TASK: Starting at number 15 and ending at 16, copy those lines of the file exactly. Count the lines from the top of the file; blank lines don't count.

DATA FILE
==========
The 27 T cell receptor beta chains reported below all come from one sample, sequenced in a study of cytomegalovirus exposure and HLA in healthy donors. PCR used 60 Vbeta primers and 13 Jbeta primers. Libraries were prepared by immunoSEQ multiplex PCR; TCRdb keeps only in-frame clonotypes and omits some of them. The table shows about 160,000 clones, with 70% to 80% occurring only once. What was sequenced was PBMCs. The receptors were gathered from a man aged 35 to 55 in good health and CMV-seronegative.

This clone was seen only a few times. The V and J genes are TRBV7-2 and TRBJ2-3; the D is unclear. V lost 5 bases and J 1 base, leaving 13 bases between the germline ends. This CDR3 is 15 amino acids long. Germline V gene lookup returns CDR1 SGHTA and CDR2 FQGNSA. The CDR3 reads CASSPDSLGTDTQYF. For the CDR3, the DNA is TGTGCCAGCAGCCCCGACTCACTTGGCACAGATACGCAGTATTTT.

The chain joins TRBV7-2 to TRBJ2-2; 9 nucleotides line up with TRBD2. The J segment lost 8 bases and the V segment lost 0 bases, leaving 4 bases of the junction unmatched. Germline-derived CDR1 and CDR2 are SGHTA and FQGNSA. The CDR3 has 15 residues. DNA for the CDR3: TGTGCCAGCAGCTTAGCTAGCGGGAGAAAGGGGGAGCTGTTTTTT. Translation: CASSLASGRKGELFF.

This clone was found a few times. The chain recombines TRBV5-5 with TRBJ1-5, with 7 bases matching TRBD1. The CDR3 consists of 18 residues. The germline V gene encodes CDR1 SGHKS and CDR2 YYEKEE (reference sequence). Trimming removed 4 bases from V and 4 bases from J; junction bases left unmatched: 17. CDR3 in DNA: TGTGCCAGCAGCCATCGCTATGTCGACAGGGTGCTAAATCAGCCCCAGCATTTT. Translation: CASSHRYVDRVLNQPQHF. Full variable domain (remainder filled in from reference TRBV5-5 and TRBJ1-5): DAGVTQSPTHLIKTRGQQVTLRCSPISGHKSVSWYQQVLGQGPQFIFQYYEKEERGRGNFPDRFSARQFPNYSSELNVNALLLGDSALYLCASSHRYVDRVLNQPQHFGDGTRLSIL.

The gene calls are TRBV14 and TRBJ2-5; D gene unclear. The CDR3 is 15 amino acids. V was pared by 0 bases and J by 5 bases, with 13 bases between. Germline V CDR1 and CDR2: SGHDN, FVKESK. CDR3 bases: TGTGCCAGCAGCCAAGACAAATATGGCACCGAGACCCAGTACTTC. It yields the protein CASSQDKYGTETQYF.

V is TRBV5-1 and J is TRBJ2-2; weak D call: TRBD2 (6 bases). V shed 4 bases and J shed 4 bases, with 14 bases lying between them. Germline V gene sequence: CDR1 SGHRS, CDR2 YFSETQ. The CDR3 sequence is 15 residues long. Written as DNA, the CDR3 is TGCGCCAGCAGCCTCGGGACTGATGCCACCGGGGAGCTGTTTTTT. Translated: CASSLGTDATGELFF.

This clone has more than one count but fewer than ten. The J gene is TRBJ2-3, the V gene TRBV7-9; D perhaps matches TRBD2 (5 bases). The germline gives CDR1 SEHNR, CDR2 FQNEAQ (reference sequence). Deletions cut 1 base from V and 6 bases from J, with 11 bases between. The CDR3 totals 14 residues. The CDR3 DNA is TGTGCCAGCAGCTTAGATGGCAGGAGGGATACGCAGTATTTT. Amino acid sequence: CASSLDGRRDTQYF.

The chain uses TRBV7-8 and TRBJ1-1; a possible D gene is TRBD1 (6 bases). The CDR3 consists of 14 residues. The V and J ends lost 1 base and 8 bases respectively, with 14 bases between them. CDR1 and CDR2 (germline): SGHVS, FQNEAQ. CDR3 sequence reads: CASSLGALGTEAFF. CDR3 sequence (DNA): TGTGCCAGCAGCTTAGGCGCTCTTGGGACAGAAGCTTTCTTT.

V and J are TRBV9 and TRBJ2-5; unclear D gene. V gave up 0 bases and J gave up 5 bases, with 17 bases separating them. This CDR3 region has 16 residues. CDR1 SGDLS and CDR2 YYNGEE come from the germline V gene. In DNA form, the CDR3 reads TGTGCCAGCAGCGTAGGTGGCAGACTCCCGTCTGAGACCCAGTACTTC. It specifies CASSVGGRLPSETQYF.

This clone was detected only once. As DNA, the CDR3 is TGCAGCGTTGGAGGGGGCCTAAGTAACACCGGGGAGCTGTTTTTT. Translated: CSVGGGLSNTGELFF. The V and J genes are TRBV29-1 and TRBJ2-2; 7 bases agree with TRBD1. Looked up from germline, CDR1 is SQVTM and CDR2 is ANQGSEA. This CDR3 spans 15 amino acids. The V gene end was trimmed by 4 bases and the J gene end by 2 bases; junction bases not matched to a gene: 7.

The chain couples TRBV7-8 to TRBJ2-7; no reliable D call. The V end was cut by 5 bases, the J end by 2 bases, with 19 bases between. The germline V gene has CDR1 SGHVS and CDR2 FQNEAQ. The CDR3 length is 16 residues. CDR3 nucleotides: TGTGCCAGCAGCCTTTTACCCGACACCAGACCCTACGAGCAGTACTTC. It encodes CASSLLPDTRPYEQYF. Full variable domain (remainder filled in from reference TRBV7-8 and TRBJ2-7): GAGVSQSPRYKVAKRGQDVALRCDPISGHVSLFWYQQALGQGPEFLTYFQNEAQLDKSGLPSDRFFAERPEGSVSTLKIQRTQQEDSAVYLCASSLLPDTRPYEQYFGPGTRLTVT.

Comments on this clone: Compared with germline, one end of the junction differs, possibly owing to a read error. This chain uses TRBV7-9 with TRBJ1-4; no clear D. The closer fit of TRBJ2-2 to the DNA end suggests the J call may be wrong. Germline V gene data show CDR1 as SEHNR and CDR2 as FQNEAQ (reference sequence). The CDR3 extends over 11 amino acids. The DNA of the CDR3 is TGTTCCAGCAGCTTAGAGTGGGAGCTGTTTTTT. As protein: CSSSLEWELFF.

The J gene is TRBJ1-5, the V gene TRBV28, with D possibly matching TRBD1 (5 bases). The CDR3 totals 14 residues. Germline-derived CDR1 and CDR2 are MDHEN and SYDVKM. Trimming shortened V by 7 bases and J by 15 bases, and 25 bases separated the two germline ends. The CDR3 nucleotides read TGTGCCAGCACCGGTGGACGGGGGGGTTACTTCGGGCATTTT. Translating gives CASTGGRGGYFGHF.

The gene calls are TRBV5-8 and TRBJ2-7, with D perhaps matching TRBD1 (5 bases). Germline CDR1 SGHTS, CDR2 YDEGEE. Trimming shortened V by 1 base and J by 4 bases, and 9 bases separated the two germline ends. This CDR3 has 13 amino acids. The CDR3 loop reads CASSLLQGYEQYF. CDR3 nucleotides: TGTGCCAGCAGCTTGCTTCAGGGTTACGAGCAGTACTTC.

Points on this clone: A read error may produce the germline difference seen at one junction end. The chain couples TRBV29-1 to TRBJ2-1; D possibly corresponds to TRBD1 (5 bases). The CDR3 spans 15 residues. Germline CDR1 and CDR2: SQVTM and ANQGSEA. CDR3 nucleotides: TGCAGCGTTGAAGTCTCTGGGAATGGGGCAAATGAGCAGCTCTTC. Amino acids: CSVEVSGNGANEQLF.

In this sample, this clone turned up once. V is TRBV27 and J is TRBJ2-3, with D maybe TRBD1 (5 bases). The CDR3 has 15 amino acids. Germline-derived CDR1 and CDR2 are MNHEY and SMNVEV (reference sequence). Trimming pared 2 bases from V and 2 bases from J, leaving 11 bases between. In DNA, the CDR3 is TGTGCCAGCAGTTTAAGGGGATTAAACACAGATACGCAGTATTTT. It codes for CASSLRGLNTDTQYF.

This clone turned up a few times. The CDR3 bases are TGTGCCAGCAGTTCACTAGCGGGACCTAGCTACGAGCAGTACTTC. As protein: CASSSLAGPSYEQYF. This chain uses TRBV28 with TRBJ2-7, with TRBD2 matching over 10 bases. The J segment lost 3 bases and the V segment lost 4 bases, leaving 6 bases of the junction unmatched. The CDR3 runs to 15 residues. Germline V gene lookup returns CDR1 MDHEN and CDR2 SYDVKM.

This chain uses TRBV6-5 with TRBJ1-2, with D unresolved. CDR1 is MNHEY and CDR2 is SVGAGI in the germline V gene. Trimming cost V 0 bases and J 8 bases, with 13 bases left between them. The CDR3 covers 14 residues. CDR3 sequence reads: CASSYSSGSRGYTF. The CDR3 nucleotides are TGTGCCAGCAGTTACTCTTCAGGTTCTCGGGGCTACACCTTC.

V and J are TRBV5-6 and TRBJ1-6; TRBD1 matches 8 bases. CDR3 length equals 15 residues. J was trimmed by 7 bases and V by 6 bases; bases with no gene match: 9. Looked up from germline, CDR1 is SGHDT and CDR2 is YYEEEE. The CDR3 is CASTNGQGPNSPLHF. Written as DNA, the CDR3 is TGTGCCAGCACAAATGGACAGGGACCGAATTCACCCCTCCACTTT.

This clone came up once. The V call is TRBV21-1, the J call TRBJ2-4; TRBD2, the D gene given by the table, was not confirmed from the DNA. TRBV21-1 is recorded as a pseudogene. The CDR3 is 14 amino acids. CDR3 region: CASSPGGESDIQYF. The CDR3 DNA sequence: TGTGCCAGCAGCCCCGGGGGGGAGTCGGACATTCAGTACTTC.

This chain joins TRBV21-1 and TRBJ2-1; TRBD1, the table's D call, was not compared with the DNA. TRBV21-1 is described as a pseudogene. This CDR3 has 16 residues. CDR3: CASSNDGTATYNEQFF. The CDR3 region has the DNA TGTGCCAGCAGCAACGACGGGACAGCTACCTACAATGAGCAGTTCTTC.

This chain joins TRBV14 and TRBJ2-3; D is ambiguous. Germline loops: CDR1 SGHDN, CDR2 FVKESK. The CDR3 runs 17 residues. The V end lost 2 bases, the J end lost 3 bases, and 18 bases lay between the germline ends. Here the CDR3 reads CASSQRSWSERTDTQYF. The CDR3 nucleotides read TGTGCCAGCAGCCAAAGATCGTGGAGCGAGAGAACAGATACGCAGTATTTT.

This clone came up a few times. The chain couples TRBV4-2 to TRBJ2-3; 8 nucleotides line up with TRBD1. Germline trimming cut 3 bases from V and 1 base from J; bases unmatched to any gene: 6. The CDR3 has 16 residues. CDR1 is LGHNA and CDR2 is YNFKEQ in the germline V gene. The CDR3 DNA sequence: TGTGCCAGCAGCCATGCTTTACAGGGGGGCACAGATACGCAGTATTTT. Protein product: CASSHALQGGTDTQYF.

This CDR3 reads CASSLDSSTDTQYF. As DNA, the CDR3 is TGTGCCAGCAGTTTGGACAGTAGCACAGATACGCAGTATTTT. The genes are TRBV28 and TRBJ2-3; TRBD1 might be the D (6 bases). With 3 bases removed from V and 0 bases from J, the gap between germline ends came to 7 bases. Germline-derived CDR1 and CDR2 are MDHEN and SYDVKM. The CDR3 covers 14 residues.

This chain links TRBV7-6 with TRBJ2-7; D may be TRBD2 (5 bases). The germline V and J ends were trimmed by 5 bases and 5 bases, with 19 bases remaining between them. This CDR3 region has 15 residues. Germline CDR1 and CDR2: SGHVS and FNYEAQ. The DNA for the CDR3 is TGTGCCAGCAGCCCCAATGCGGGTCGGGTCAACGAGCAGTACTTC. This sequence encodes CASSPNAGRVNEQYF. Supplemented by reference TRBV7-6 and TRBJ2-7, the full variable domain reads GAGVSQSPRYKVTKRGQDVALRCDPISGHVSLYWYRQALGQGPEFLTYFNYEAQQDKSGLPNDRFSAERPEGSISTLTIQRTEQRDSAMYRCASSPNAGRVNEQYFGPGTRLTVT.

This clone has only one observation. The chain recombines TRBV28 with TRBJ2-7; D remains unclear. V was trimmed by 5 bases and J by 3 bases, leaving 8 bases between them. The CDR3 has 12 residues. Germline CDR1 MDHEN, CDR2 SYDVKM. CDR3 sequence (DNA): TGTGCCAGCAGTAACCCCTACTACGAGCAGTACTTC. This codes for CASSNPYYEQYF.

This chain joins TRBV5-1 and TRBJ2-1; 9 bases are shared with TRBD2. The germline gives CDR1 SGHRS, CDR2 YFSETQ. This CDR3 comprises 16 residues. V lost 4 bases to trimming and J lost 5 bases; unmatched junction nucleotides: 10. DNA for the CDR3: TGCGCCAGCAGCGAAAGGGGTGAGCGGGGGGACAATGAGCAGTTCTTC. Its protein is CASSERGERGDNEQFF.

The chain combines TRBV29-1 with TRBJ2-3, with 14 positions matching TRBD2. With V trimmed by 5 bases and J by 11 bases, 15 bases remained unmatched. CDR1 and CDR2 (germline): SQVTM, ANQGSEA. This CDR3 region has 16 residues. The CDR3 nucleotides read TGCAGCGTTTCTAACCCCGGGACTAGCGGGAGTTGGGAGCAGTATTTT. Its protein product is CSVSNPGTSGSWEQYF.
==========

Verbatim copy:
Points on this clone: A read error may produce the germline difference seen at one junction end. The chain couples TRBV29-1 to TRBJ2-1; D possibly corresponds to TRBD1 (5 bases). The CDR3 spans 15 residues. Germline CDR1 and CDR2: SQVTM and ANQGSEA. CDR3 nucleotides: TGCAGCGTTGAAGTCTCTGGGAATGGGGCAAATGAGCAGCTCTTC. Amino acids: CSVEVSGNGANEQLF.

In this sample, this clone turned up once. V is TRBV27 and J is TRBJ2-3, with D maybe TRBD1 (5 bases). The CDR3 has 15 amino acids. Germline-derived CDR1 and CDR2 are MNHEY and SMNVEV (reference sequence). Trimming pared 2 bases from V and 2 bases from J, leaving 11 bases between. In DNA, the CDR3 is TGTGCCAGCAGTTTAAGGGGATTAAACACAGATACGCAGTATTTT. It codes for CASSLRGLNTDTQYF.